I've made a migration that added a new table and want to revert it and delete the migration, without creating a new migration.

How do I do it? Is there a command to revert last migration and then I can simply delete the migration file?

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You can revert by migrating to the previous migration.

For example, if your last two migrations are:

  • 0010_previous_migration
  • 0011_migration_to_revert

Then you would do:

./manage.py migrate my_app 0010_previous_migration 

You can then delete migration 0011_migration_to_revert.

If you're using Django 1.8+, you can show the names of all the migrations with

./manage.py showmigrations my_app

To reverse all migrations for an app, you can run:

./manage.py migrate my_app zero
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  • 7
    I've seen many answers on SO to this problem that are old and simply don't work anymore. +1 because this works with Django 1.8. – AlanSE Mar 7 '16 at 14:11
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    How if the app has only one migration file / initial migration. and I need to undo that initial migration? – Adiyat Mubarak Aug 10 '16 at 11:28
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    The migrate command let's you use ./manage.py migrate my_app zero to unapply all migrations for the app. – Alasdair Aug 10 '16 at 11:56
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    For some reason, ./manage.py migrate my_app 0010_previous_migration didn't work for me. So I tried using ./manage.py migrate my_app 0010 and it worked. Any reasons why Django 1.8 won't take the entire migration name? – Varun Verma Jul 3 '17 at 18:19
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    As long as you are using your actual migration name, and not '0010_previous_migration', I do not know why you would see that behaviour. – Alasdair Jul 3 '17 at 19:02

The answer by Alasdair covers the basics

  • Identify the migrations you want by ./manage.py showmigrations
  • migrate using the app name and the migration name

But it should be pointed out that not all migrations can be reversed. This happens if Django doesn't have a rule to do the reversal. For most changes that you automatically made migrations by ./manage.py makemigrations, the reversal will be possible. However, custom scripts will need to have both a forward and reverse written, as described in the example here:


How to do a no-op reversal

If you had a RunPython operation, then maybe you just want to back out the migration without writing a logically rigorous reversal script. The following quick hack to the example from the docs (above link) allows this, leaving the database in the same state that it was after the migration was applied, even after reversing it.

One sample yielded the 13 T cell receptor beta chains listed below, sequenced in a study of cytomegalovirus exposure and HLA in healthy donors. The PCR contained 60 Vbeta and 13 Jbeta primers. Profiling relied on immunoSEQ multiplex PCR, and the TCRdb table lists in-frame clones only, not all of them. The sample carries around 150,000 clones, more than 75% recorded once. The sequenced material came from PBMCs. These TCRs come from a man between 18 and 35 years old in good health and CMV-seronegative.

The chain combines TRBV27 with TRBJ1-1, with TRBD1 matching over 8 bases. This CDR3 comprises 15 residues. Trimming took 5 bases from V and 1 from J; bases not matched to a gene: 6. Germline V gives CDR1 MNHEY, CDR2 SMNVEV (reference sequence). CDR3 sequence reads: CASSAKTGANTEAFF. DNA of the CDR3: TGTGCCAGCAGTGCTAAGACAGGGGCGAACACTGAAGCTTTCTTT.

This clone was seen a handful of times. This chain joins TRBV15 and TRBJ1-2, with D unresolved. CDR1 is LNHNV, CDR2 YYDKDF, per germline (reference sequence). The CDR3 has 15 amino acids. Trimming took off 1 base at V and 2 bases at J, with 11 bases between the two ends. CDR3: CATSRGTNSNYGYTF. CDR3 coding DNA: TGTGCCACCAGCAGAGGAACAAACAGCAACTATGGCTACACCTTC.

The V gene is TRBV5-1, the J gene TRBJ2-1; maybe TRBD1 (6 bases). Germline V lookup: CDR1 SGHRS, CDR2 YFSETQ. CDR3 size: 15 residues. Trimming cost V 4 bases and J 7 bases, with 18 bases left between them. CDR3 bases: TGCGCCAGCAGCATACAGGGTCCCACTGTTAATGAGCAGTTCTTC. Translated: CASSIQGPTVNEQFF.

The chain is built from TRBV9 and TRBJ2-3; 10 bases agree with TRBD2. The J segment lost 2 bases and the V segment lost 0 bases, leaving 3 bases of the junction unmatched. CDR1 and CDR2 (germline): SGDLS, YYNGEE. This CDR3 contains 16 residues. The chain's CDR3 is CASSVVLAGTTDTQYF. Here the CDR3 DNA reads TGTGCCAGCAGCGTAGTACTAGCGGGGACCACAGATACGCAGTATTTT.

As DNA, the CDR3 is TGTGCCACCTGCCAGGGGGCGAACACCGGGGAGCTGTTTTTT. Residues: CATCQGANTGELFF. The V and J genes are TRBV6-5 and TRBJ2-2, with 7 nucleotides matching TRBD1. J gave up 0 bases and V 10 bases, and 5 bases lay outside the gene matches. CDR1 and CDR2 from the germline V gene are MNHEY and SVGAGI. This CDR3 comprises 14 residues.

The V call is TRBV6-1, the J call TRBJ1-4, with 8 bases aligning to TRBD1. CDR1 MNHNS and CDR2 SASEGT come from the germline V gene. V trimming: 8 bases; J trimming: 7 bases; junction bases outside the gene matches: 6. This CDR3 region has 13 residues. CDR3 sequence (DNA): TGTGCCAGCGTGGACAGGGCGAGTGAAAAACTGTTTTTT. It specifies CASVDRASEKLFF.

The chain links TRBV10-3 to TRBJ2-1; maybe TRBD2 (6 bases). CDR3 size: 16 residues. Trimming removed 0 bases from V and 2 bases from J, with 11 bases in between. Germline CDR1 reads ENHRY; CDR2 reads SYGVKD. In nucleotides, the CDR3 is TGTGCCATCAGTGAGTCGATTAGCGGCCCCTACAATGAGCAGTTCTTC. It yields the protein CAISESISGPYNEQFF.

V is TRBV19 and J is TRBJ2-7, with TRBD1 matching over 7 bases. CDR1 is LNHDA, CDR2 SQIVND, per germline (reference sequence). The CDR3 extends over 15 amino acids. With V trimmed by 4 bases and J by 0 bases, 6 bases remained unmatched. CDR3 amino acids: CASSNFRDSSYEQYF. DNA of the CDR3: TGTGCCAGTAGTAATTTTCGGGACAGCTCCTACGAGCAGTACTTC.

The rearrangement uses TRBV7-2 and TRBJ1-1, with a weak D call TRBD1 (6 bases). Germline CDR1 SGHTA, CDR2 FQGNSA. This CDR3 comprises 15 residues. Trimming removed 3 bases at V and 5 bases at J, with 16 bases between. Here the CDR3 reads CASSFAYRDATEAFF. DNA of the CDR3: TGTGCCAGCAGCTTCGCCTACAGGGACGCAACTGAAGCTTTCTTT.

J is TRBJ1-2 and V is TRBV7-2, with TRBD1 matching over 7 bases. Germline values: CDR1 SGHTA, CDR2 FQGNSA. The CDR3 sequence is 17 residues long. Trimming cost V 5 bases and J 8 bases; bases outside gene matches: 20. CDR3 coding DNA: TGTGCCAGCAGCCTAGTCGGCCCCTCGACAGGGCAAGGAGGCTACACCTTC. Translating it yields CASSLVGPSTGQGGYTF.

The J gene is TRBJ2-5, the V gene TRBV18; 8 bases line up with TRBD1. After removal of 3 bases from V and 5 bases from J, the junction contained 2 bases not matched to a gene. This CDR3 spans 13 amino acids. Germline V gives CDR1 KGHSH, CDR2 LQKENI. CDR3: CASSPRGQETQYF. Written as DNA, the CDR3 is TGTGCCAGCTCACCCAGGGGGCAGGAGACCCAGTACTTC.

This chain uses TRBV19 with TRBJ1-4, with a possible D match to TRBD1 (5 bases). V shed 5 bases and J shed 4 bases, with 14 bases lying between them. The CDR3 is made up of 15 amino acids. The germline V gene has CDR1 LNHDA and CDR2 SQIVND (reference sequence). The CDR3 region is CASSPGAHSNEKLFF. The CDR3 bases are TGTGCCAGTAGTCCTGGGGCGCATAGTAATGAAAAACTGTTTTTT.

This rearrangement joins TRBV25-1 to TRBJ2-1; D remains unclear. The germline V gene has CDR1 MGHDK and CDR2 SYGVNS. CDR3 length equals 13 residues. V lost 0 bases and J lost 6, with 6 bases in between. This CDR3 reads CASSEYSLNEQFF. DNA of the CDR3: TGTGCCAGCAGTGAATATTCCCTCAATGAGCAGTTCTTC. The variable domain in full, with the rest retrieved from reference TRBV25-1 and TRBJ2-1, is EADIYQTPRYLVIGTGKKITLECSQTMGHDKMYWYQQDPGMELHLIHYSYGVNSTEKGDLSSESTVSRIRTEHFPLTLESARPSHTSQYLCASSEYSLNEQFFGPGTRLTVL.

# -*- coding: utf-8 -*-
from __future__ import unicode_literals

from django.db import migrations, models

def forwards_func(apps, schema_editor):
    # We get the model from the versioned app registry;
    # if we directly import it, it'll be the wrong version
    Country = apps.get_model("myapp", "Country")
    db_alias = schema_editor.connection.alias
        Country(name="USA", code="us"),
        Country(name="France", code="fr"),

class Migration(migrations.Migration):

    dependencies = []

    operations = [
        migrations.RunPython(forwards_func, lambda apps, schema_editor: None),

This works for Django 1.8, 1.9

Update: A better way of writing this would be to replace lambda apps, schema_editor: None with migrations.RunPython.noop in the snippet above. These are both functionally the same thing. (credit to the comments)

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    From Django 1.8 onwards, you should use RunPython.noop instead of an inline lambda or equivelent: docs.djangoproject.com/en/1.8/ref/migration-operations/… – SpoonMeiser Oct 10 '16 at 14:01
  • @SpoonMeiser In the syntax of the example, I think that looks like migrations.RunPython(forwards_func, migrations.RunPython.noop). Need to check that functionally. That should get added as an answer or an edit to this one sometime. – AlanSE Oct 10 '16 at 17:48

Here is my solution, since the above solution do not really cover the use-case, when you use RunPython.

You can access the table via the ORM with

from django.db.migrations.recorder import MigrationRecorder

>>> MigrationRecorder.Migration.objects.all()
>>> MigrationRecorder.Migration.objects.latest('id')
Out[5]: <Migration: Migration 0050_auto_20170603_1814 for model>
>>> MigrationRecorder.Migration.objects.latest('id').delete()
Out[4]: (1, {u'migrations.Migration': 1})

So you can query the tables and delete those entries that are relevant for you. This way you can modify in detail. With RynPython migrations you also need to take care of the data that was added/changed/removed. The above example only displays, how you access the table via Djang ORM.

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  • When creating new models with ForeignKeys, with multiple migrations, then realising all is wrong, and restarting 2-3 migrations backward, with new models but sometimes same model names or same relationship names... this solution is clearly the winner. I had error message like django.db.utils.ProgrammingError: relation "<relation name>" already exists thus I made a migrate --fake which is wrong, so I tried to go back, then I got psycopg2.ProgrammingError: relation "<other <relation name>" does not exist THANKS – onekiloparsec Feb 2 '19 at 9:54